I hadn’t expected so many years to pass until I saw him again. But that barely mattered now. He was here, right in front of us.
It was almost midday and the sun was still coming up high to the south, pouring down heat on the suits and the men inside them. The man to Joe’s left started to move uncomfortably as his jacket threatened to darken with sweat. His glasses started to slide ever so slightly down his nose, so he raised a trembling hand clutching a cigar to right them.
“For Christ’s sake, are you ready yet?” said the man standing behind Joe’s right shoulder. The photographer only nodded, continuing to swivel his camera onto the stand. It sunk a little to the right as the wooden leg found a spot in the soil which was damp and soft. I remembered the crashing storm of the night before, which had lashed at the house and threatened some of the newly pruned bushes lining the entrance.
I wondered if he remembered me. If this was a coincidence, or if some memory seven decades old was still itching at him. I wondered if he thought about us while he was sat at home with his grandchildren. If he saw us in the streetlamps, or heard us in the wind.
His trembling fingers pulled at the pressure pleats in his trousers and exposed his socks. He’d been wearing bright red, thick socks the day we’d first met. Woollen and scratchy. He’d got mud all over them when he ran and fell.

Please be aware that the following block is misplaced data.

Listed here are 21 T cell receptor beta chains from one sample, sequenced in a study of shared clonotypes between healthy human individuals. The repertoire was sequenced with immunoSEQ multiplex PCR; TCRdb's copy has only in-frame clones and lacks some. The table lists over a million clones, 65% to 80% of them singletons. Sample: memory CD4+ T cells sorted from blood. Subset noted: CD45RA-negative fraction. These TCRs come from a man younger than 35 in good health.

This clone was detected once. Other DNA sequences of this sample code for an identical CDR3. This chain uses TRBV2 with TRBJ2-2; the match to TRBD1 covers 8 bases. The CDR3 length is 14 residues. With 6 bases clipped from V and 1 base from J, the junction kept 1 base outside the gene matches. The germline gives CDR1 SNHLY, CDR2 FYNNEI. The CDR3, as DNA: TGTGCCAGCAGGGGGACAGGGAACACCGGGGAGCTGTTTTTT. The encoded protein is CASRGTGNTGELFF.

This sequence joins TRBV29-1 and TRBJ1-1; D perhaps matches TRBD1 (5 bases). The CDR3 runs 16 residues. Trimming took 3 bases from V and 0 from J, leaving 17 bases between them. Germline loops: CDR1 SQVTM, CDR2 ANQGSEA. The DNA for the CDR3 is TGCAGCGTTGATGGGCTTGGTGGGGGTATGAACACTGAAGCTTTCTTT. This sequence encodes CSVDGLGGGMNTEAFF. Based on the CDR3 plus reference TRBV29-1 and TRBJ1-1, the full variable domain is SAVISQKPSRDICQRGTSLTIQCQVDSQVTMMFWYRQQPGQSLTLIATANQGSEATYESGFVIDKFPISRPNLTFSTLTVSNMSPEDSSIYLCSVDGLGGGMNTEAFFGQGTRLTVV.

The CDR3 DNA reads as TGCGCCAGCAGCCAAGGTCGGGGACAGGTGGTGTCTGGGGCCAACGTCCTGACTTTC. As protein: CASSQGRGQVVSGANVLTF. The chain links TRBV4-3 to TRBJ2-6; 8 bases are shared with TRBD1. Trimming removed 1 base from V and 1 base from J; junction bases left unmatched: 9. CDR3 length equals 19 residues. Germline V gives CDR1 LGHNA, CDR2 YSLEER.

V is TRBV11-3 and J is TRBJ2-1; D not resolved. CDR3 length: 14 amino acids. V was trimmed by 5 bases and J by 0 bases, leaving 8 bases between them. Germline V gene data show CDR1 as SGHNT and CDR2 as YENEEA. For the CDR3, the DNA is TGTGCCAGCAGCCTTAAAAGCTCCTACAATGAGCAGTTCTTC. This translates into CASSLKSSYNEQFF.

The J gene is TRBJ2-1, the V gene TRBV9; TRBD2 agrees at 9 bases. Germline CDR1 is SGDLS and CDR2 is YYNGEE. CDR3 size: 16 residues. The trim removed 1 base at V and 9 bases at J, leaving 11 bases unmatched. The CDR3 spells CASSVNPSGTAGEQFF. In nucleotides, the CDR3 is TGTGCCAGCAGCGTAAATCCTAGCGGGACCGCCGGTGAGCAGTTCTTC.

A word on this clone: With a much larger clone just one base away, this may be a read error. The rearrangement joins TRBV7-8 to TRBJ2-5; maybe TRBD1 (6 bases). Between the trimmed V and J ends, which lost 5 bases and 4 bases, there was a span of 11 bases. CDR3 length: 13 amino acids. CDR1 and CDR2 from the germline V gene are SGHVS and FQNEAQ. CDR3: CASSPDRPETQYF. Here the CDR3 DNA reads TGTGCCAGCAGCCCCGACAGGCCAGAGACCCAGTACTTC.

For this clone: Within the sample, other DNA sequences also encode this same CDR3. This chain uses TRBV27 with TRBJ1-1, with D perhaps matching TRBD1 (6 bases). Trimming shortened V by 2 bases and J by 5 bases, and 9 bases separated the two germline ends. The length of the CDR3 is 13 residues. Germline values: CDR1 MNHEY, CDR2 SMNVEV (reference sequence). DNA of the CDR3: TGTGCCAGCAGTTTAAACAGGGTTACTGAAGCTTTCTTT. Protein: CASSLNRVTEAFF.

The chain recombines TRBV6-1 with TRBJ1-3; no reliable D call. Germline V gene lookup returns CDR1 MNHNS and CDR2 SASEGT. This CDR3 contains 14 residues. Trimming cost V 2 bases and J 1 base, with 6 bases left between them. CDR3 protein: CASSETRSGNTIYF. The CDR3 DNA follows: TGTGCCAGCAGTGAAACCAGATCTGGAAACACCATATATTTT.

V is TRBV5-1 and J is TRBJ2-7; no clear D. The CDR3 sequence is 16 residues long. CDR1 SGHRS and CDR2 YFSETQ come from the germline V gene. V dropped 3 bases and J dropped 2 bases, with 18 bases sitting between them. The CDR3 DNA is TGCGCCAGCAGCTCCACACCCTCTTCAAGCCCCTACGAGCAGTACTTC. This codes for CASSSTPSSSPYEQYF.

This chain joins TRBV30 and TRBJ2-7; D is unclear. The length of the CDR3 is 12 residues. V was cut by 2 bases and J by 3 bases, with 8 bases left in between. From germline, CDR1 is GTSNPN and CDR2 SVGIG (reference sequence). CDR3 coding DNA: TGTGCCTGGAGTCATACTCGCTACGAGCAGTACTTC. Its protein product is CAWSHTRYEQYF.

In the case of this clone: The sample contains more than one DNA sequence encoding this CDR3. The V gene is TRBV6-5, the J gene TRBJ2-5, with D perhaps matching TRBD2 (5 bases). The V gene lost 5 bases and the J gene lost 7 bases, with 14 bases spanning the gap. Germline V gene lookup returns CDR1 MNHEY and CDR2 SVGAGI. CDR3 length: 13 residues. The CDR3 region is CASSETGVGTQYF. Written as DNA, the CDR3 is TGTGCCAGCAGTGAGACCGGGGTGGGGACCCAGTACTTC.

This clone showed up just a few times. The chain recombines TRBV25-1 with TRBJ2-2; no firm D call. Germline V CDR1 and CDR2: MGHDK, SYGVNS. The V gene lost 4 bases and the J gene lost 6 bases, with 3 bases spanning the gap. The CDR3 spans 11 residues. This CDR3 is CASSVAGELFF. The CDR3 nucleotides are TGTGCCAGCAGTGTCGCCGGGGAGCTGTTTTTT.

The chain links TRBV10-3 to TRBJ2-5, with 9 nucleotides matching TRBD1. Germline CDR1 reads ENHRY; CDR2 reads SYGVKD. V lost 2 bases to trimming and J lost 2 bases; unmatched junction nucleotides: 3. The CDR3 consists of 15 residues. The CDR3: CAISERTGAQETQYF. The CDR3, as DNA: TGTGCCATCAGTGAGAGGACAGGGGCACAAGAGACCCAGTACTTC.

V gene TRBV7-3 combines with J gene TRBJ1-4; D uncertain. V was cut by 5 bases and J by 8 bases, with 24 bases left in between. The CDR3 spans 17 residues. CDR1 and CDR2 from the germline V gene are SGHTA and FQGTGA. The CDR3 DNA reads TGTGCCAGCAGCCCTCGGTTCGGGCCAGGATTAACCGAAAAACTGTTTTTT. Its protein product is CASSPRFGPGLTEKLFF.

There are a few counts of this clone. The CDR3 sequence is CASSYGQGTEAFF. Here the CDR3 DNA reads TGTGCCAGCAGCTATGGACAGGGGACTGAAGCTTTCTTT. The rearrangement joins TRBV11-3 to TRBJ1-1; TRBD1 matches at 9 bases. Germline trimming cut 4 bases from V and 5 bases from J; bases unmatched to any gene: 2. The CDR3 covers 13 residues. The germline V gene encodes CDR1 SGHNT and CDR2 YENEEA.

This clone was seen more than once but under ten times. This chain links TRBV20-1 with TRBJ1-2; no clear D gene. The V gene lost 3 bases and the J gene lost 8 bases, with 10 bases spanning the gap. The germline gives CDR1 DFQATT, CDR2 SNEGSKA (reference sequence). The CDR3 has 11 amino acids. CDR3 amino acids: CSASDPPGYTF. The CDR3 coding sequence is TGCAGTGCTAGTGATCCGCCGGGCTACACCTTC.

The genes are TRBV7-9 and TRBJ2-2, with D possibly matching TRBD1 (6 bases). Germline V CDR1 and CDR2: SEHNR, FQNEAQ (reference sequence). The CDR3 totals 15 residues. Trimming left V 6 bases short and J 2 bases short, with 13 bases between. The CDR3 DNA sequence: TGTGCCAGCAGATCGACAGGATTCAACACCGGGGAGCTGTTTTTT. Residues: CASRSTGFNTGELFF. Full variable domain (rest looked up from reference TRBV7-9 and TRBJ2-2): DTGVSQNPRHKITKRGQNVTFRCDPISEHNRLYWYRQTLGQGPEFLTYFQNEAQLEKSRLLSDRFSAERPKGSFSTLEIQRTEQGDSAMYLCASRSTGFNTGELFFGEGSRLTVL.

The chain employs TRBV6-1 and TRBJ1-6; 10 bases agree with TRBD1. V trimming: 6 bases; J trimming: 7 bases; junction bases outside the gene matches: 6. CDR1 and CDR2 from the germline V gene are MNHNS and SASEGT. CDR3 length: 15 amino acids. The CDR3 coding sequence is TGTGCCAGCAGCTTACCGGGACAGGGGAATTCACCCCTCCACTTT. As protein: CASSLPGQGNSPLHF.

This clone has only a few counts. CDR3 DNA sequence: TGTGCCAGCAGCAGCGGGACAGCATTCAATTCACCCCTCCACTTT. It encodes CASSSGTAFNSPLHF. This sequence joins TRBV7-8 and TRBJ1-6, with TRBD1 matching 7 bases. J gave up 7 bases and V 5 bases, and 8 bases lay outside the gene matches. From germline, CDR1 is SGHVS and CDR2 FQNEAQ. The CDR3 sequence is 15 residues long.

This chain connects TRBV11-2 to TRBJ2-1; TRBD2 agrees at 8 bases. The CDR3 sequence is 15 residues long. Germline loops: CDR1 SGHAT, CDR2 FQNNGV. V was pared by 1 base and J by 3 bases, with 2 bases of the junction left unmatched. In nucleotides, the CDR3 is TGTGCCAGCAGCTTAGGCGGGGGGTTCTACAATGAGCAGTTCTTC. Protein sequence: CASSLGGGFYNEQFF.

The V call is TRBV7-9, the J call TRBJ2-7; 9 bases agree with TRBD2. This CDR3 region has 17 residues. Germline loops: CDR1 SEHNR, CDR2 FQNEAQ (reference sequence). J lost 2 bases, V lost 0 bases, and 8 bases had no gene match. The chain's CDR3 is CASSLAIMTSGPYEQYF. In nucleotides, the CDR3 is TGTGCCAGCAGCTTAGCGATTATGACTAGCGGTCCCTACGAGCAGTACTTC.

Joe looked over to the trees again and squinted, trying to see me (or whoever he thought he could see) in the darkness.
“Is it really him?” Emily asked. She moved in front of me, straining against the front line of the woods, wanting to go to him.
“Stay back,” I said. “We need to wait for him to come to us.”
“Ready!” the photographer said, bending down to the viewfinder and raising his hand in the air. “Now, nice big smiles everyone. Pretend you own the place!”
“We just bought it, you cretin.”
Just a moment before the camera bulb flashed, I sent out a flash of my own bright light. Almost imperceptible to the other men, who probably couldn’t distinguish between the two beats of light. But Joe was an observent man – he had learned to be – and his eyes flickered away from the photographer and over to his right, as I hoped it would. This time, I saw some recognition – and fear – on his face. He remembered alright.